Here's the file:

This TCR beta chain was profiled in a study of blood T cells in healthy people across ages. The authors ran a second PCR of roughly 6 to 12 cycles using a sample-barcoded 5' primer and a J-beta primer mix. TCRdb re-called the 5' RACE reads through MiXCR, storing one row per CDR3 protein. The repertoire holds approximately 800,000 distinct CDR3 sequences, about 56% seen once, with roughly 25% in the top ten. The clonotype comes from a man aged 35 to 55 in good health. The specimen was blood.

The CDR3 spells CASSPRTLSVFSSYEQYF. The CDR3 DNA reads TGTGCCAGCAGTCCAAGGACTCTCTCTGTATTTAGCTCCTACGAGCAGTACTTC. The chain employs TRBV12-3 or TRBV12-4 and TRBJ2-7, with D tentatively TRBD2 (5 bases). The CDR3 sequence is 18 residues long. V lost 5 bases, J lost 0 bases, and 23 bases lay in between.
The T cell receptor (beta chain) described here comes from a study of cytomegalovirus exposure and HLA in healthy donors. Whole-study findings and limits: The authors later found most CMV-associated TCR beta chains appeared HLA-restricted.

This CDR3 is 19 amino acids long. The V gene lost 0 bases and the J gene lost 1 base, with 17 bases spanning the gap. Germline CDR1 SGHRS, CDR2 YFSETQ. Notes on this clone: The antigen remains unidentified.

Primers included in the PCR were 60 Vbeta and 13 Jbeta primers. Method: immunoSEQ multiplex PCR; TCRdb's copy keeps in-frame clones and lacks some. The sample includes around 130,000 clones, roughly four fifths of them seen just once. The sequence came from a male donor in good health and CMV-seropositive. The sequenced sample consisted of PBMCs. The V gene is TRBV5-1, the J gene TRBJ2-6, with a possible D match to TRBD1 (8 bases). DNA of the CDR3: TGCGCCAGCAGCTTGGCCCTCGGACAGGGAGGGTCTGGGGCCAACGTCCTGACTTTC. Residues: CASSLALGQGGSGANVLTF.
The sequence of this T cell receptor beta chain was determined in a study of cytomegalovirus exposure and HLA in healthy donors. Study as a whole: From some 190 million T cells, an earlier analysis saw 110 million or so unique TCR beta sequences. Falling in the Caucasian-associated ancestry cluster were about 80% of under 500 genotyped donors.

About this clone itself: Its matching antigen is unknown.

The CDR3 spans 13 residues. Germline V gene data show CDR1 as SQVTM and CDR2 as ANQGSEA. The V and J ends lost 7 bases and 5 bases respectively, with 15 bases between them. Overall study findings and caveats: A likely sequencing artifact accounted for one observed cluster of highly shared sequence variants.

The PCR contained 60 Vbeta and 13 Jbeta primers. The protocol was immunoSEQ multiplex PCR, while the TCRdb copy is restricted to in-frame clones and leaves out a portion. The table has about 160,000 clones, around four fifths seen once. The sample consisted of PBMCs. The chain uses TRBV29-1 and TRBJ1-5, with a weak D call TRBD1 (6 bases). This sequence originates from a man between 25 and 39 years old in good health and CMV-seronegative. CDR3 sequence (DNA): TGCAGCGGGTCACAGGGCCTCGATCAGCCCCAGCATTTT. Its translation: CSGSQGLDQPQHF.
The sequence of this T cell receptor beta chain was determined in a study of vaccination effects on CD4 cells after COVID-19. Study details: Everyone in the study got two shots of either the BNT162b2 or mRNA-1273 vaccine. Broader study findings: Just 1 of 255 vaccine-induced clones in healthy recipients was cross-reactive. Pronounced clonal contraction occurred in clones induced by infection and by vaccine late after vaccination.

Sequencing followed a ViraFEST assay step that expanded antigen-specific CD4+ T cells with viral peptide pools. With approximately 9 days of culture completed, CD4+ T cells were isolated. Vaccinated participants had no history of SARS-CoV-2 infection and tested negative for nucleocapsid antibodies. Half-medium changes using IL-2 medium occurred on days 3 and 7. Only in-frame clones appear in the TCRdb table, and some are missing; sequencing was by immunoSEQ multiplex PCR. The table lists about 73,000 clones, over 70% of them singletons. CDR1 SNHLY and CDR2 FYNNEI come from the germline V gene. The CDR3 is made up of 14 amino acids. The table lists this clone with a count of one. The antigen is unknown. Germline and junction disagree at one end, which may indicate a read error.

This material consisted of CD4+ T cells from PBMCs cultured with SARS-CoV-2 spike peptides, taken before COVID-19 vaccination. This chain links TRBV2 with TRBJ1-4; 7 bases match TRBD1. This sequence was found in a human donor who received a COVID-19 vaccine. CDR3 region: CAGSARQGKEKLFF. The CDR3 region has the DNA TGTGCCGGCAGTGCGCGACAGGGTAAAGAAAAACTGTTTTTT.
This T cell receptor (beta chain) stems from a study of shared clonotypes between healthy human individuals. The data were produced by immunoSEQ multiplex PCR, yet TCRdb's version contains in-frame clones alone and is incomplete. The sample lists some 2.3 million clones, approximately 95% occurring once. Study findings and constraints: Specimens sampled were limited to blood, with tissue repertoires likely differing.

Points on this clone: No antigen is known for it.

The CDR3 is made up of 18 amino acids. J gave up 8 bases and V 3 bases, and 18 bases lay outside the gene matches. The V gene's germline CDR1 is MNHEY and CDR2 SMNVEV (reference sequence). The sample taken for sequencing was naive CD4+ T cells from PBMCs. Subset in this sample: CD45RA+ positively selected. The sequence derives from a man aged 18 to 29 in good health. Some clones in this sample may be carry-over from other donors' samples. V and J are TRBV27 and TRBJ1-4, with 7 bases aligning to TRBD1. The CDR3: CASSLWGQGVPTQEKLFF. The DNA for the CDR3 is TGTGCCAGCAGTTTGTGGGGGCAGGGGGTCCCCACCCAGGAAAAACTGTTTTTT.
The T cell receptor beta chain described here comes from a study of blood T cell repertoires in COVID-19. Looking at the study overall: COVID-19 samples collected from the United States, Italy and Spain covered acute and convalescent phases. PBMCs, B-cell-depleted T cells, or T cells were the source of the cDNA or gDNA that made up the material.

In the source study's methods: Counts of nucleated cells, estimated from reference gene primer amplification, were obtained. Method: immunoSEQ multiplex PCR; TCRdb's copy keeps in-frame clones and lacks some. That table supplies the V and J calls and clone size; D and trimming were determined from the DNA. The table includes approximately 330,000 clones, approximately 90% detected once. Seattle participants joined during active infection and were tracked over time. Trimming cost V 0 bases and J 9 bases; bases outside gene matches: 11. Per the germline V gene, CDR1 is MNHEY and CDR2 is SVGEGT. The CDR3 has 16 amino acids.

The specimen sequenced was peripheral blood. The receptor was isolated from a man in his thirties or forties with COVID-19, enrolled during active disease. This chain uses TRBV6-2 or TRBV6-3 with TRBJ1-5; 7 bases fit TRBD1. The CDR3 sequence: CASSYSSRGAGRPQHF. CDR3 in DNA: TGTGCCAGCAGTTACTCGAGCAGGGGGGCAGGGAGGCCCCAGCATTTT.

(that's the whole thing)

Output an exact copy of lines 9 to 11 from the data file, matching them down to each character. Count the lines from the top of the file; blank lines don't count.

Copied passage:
The PCR contained 60 Vbeta and 13 Jbeta primers. The protocol was immunoSEQ multiplex PCR, while the TCRdb copy is restricted to in-frame clones and leaves out a portion. The table has about 160,000 clones, around four fifths seen once. The sample consisted of PBMCs. The chain uses TRBV29-1 and TRBJ1-5, with a weak D call TRBD1 (6 bases). This sequence originates from a man between 25 and 39 years old in good health and CMV-seronegative. CDR3 sequence (DNA): TGCAGCGGGTCACAGGGCCTCGATCAGCCCCAGCATTTT. Its translation: CSGSQGLDQPQHF.
The sequence of this T cell receptor beta chain was determined in a study of vaccination effects on CD4 cells after COVID-19. Study details: Everyone in the study got two shots of either the BNT162b2 or mRNA-1273 vaccine. Broader study findings: Just 1 of 255 vaccine-induced clones in healthy recipients was cross-reactive. Pronounced clonal contraction occurred in clones induced by infection and by vaccine late after vaccination.

Sequencing followed a ViraFEST assay step that expanded antigen-specific CD4+ T cells with viral peptide pools. With approximately 9 days of culture completed, CD4+ T cells were isolated. Vaccinated participants had no history of SARS-CoV-2 infection and tested negative for nucleocapsid antibodies. Half-medium changes using IL-2 medium occurred on days 3 and 7. Only in-frame clones appear in the TCRdb table, and some are missing; sequencing was by immunoSEQ multiplex PCR. The table lists about 73,000 clones, over 70% of them singletons. CDR1 SNHLY and CDR2 FYNNEI come from the germline V gene. The CDR3 is made up of 14 amino acids. The table lists this clone with a count of one. The antigen is unknown. Germline and junction disagree at one end, which may indicate a read error.